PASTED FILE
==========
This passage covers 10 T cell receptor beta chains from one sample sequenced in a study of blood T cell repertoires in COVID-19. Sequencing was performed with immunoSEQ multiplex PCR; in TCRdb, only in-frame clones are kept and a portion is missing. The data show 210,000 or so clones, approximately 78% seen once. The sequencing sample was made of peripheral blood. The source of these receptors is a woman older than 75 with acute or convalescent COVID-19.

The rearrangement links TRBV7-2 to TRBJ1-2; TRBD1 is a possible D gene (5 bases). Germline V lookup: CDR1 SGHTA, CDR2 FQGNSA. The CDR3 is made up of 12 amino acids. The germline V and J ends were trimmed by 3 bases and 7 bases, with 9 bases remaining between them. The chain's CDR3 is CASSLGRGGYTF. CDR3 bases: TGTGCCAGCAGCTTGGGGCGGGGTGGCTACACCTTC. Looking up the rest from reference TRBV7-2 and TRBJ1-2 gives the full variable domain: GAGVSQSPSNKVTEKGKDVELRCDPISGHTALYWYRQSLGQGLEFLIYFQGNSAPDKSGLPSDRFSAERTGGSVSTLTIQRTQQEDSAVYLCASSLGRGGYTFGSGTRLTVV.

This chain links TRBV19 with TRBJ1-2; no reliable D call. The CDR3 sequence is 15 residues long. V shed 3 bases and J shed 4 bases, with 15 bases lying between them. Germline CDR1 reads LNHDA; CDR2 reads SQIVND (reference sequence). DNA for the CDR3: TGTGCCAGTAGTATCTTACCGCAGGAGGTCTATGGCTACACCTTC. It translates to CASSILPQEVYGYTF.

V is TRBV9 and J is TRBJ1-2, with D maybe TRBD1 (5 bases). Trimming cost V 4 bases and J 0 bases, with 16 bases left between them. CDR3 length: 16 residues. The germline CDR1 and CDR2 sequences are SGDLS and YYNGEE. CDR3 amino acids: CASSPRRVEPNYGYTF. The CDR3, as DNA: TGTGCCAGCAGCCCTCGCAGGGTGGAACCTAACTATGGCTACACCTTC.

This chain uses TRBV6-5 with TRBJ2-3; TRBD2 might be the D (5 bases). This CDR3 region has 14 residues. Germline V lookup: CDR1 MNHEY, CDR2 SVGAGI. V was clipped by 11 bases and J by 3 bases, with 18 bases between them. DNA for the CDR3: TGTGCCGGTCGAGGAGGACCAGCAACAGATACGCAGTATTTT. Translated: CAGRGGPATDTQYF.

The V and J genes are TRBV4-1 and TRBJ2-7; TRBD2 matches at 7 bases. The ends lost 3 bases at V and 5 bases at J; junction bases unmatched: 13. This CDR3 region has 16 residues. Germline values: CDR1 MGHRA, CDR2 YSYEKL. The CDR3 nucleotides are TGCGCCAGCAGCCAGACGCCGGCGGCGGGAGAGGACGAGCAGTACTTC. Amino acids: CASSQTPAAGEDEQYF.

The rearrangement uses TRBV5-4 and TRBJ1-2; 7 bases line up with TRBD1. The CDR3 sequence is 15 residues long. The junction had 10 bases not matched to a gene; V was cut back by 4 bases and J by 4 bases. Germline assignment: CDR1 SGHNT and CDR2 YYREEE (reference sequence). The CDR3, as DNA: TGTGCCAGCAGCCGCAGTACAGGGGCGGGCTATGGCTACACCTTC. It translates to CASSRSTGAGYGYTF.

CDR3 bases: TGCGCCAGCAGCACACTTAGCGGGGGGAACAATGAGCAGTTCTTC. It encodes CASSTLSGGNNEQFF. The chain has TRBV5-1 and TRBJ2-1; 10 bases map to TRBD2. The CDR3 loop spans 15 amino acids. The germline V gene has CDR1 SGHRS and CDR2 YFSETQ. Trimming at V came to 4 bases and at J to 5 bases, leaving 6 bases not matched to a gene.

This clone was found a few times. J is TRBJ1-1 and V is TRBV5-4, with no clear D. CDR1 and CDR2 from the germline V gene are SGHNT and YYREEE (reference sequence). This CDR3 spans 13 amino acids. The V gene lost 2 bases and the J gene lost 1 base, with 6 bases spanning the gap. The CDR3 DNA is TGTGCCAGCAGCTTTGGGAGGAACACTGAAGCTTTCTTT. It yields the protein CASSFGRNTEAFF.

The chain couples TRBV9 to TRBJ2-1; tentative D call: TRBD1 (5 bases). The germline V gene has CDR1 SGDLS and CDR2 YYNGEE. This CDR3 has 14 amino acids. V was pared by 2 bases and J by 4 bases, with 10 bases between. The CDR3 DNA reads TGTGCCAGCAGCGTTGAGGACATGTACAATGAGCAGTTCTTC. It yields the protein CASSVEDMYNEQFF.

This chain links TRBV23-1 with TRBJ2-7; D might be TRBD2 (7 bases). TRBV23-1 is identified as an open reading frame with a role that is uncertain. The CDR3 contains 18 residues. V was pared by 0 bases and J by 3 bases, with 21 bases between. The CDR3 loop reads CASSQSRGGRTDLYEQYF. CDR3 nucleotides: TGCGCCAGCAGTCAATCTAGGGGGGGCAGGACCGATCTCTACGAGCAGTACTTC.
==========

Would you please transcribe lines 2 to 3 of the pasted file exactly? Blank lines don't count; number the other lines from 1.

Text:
The rearrangement links TRBV7-2 to TRBJ1-2; TRBD1 is a possible D gene (5 bases). Germline V lookup: CDR1 SGHTA, CDR2 FQGNSA. The CDR3 is made up of 12 amino acids. The germline V and J ends were trimmed by 3 bases and 7 bases, with 9 bases remaining between them. The chain's CDR3 is CASSLGRGGYTF. CDR3 bases: TGTGCCAGCAGCTTGGGGCGGGGTGGCTACACCTTC. Looking up the rest from reference TRBV7-2 and TRBJ1-2 gives the full variable domain: GAGVSQSPSNKVTEKGKDVELRCDPISGHTALYWYRQSLGQGLEFLIYFQGNSAPDKSGLPSDRFSAERTGGSVSTLTIQRTQQEDSAVYLCASSLGRGGYTFGSGTRLTVV.

This chain links TRBV19 with TRBJ1-2; no reliable D call. The CDR3 sequence is 15 residues long. V shed 3 bases and J shed 4 bases, with 15 bases lying between them. Germline CDR1 reads LNHDA; CDR2 reads SQIVND (reference sequence). DNA for the CDR3: TGTGCCAGTAGTATCTTACCGCAGGAGGTCTATGGCTACACCTTC. It translates to CASSILPQEVYGYTF.